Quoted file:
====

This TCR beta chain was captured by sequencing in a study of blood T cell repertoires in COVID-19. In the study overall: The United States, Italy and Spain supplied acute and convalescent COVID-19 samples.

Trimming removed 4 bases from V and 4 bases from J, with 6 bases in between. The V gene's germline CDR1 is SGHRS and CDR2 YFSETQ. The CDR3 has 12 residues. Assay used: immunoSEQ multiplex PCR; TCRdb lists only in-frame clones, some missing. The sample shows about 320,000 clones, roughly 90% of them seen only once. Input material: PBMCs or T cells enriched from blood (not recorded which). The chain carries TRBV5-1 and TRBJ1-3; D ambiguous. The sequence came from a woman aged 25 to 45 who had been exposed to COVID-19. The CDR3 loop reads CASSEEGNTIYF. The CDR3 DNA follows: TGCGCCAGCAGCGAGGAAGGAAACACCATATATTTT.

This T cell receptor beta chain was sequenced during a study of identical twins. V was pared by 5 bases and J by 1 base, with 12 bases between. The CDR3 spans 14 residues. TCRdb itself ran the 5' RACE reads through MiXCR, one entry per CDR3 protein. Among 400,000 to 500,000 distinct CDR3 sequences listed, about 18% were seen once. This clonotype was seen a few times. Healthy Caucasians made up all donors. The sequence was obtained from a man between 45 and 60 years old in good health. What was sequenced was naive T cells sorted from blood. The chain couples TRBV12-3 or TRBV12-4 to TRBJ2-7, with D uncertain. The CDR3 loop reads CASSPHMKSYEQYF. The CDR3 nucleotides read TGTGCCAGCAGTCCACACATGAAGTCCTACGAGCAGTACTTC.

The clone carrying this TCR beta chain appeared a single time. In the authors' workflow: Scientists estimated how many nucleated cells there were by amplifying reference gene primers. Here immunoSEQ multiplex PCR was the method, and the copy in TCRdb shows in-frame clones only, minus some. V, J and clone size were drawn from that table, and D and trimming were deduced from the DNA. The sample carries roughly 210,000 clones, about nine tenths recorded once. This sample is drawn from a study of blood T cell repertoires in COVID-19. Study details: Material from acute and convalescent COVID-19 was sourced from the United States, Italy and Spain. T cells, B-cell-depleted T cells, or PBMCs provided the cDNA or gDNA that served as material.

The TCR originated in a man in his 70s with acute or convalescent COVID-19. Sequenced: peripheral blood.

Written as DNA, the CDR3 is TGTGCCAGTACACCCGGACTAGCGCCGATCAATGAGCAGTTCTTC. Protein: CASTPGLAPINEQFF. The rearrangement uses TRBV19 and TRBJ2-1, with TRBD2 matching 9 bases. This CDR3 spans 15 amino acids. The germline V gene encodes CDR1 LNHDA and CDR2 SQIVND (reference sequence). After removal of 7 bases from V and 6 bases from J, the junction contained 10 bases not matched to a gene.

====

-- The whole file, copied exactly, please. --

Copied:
This TCR beta chain was captured by sequencing in a study of blood T cell repertoires in COVID-19. In the study overall: The United States, Italy and Spain supplied acute and convalescent COVID-19 samples.

Trimming removed 4 bases from V and 4 bases from J, with 6 bases in between. The V gene's germline CDR1 is SGHRS and CDR2 YFSETQ. The CDR3 has 12 residues. Assay used: immunoSEQ multiplex PCR; TCRdb lists only in-frame clones, some missing. The sample shows about 320,000 clones, roughly 90% of them seen only once. Input material: PBMCs or T cells enriched from blood (not recorded which). The chain carries TRBV5-1 and TRBJ1-3; D ambiguous. The sequence came from a woman aged 25 to 45 who had been exposed to COVID-19. The CDR3 loop reads CASSEEGNTIYF. The CDR3 DNA follows: TGCGCCAGCAGCGAGGAAGGAAACACCATATATTTT.

This T cell receptor beta chain was sequenced during a study of identical twins. V was pared by 5 bases and J by 1 base, with 12 bases between. The CDR3 spans 14 residues. TCRdb itself ran the 5' RACE reads through MiXCR, one entry per CDR3 protein. Among 400,000 to 500,000 distinct CDR3 sequences listed, about 18% were seen once. This clonotype was seen a few times. Healthy Caucasians made up all donors. The sequence was obtained from a man between 45 and 60 years old in good health. What was sequenced was naive T cells sorted from blood. The chain couples TRBV12-3 or TRBV12-4 to TRBJ2-7, with D uncertain. The CDR3 loop reads CASSPHMKSYEQYF. The CDR3 nucleotides read TGTGCCAGCAGTCCACACATGAAGTCCTACGAGCAGTACTTC.

The clone carrying this TCR beta chain appeared a single time. In the authors' workflow: Scientists estimated how many nucleated cells there were by amplifying reference gene primers. Here immunoSEQ multiplex PCR was the method, and the copy in TCRdb shows in-frame clones only, minus some. V, J and clone size were drawn from that table, and D and trimming were deduced from the DNA. The sample carries roughly 210,000 clones, about nine tenths recorded once. This sample is drawn from a study of blood T cell repertoires in COVID-19. Study details: Material from acute and convalescent COVID-19 was sourced from the United States, Italy and Spain. T cells, B-cell-depleted T cells, or PBMCs provided the cDNA or gDNA that served as material.

The TCR originated in a man in his 70s with acute or convalescent COVID-19. Sequenced: peripheral blood.

Written as DNA, the CDR3 is TGTGCCAGTACACCCGGACTAGCGCCGATCAATGAGCAGTTCTTC. Protein: CASTPGLAPINEQFF. The rearrangement uses TRBV19 and TRBJ2-1, with TRBD2 matching 9 bases. This CDR3 spans 15 amino acids. The germline V gene encodes CDR1 LNHDA and CDR2 SQIVND (reference sequence). After removal of 7 bases from V and 6 bases from J, the junction contained 10 bases not matched to a gene.